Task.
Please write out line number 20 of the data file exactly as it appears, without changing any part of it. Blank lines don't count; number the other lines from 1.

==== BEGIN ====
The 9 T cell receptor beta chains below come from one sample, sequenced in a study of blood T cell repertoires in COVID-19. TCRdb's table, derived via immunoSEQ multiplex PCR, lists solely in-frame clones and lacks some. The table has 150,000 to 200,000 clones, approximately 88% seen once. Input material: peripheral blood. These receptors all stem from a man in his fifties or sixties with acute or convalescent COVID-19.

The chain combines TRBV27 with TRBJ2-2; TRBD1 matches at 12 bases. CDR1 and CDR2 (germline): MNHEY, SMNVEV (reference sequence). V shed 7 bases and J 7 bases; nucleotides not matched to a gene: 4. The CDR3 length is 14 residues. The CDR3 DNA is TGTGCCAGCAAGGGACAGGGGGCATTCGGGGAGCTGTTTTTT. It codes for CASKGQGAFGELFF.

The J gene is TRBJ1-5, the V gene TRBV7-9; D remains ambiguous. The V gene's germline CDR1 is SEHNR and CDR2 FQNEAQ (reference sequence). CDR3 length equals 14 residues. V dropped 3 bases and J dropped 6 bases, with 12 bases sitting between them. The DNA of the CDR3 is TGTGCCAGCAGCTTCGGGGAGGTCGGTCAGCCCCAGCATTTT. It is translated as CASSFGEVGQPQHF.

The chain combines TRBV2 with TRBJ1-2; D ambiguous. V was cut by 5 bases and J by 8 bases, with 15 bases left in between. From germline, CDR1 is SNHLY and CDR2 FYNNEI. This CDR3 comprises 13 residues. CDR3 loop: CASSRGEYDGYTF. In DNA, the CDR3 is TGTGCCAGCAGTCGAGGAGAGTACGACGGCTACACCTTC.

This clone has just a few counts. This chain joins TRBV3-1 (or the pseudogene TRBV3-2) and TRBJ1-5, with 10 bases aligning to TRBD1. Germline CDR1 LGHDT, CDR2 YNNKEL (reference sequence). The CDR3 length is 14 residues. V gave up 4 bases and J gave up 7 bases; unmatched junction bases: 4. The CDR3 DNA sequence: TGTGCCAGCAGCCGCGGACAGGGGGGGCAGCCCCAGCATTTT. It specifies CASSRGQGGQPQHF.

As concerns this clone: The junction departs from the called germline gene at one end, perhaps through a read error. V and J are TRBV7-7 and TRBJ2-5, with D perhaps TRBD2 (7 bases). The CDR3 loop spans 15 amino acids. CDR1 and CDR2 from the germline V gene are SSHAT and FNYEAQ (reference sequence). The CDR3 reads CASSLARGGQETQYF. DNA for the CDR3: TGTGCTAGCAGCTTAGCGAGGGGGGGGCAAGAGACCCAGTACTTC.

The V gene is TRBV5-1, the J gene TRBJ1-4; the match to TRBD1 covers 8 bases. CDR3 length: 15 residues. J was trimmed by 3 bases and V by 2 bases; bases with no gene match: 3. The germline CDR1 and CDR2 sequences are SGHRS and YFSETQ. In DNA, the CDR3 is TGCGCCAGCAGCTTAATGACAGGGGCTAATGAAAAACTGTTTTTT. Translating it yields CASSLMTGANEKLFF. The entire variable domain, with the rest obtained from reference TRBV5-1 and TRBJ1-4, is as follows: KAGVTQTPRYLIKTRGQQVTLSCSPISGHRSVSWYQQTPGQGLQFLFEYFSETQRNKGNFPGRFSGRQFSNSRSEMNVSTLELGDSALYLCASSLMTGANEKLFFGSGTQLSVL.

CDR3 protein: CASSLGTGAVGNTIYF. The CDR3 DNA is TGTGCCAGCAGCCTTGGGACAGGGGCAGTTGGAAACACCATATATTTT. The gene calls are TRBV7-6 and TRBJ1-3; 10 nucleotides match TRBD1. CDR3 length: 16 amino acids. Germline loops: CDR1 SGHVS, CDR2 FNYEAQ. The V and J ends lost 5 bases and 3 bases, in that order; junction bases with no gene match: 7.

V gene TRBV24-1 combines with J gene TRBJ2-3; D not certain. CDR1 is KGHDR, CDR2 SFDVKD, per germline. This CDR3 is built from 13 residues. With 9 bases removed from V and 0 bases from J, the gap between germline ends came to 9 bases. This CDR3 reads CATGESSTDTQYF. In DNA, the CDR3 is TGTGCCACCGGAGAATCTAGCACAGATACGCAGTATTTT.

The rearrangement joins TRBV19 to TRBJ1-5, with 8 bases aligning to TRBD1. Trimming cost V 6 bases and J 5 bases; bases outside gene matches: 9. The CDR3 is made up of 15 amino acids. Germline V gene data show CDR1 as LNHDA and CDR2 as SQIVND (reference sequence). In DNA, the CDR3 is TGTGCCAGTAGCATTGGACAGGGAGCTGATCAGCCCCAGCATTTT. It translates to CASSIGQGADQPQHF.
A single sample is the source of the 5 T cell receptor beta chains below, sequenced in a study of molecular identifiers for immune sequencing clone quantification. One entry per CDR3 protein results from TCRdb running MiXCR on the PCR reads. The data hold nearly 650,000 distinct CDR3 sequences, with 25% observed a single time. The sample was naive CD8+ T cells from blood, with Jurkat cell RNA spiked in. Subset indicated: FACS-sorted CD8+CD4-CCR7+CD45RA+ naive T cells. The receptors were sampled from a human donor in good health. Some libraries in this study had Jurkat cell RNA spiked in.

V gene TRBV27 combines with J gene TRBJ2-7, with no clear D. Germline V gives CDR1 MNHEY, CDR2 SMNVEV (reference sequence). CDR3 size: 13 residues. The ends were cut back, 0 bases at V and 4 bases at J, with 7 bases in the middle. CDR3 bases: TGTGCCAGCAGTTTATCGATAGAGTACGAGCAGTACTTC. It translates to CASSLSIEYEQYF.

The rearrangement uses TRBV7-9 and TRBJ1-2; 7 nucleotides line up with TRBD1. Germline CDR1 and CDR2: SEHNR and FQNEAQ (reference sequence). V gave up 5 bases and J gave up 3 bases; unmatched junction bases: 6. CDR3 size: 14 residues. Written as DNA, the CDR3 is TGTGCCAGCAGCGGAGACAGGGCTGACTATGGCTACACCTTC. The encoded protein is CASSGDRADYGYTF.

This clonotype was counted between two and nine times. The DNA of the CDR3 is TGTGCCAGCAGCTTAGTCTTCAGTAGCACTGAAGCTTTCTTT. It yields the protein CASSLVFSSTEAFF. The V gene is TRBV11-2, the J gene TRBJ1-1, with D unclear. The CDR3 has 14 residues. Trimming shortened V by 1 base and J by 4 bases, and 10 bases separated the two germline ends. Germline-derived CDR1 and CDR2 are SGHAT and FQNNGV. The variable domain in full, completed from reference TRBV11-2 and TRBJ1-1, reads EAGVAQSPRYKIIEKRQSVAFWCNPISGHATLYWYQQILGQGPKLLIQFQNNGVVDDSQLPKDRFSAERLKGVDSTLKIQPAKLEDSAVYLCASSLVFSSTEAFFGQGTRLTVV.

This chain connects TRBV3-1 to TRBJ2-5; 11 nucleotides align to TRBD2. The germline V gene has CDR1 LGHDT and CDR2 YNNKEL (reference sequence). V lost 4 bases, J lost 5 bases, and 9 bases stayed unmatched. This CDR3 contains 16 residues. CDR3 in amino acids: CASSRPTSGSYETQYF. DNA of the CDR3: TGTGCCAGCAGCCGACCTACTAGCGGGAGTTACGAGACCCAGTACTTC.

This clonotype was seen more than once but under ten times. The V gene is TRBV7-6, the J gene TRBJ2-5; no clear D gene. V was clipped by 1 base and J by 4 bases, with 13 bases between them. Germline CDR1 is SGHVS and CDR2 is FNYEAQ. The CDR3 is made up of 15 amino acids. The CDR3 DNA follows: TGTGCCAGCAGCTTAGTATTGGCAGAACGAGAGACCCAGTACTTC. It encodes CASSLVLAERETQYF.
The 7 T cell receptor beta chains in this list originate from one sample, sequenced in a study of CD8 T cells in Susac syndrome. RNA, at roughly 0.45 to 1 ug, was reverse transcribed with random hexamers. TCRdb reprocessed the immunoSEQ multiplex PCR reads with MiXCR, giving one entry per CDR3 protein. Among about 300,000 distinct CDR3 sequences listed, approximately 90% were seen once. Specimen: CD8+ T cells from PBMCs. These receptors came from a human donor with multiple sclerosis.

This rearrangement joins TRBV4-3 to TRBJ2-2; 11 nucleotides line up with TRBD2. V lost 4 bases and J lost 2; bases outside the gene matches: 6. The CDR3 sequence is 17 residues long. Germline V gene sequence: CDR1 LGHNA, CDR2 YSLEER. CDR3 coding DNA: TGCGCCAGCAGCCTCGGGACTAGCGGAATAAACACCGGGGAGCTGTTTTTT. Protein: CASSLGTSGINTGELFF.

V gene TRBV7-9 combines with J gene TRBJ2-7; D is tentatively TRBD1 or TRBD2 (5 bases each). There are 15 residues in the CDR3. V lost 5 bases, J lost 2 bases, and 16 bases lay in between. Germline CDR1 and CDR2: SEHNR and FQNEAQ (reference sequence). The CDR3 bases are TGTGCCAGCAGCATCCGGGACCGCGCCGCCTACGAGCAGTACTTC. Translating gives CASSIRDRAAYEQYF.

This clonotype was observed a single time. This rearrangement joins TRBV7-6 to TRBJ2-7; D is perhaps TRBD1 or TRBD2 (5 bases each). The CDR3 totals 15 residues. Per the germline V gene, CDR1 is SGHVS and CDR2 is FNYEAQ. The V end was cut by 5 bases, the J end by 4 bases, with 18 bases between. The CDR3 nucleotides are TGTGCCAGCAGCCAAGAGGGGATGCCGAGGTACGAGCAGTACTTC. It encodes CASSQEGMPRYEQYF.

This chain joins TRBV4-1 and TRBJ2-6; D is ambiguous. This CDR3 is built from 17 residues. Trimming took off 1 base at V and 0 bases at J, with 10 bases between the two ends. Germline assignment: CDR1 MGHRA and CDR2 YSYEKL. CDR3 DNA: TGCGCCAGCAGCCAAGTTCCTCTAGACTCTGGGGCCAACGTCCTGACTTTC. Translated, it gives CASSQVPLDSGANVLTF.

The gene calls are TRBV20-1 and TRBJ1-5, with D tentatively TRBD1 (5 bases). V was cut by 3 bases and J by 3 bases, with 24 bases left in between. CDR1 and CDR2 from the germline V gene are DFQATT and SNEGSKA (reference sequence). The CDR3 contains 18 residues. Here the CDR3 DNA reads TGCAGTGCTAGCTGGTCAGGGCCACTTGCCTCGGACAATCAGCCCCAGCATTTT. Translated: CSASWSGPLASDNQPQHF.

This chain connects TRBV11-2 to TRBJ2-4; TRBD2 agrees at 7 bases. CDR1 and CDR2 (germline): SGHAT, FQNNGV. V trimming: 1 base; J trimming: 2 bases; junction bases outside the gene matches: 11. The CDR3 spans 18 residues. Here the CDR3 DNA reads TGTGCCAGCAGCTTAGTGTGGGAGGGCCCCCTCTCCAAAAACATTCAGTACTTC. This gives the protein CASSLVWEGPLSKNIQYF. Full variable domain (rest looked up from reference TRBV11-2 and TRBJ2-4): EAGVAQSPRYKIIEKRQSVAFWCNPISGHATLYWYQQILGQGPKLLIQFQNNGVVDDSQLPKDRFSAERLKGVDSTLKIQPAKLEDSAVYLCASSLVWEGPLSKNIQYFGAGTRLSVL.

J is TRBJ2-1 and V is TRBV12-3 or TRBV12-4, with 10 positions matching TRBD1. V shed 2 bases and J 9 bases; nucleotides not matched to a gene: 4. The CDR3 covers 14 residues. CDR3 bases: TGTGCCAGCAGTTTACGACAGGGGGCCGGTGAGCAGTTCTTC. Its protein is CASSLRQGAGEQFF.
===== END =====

This clonotype was observed a single time. This rearrangement joins TRBV7-6 to TRBJ2-7; D is perhaps TRBD1 or TRBD2 (5 bases each). The CDR3 totals 15 residues. Per the germline V gene, CDR1 is SGHVS and CDR2 is FNYEAQ. The V end was cut by 5 bases, the J end by 4 bases, with 18 bases between. The CDR3 nucleotides are TGTGCCAGCAGCCAAGAGGGGATGCCGAGGTACGAGCAGTACTTC. It encodes CASSQEGMPRYEQYF.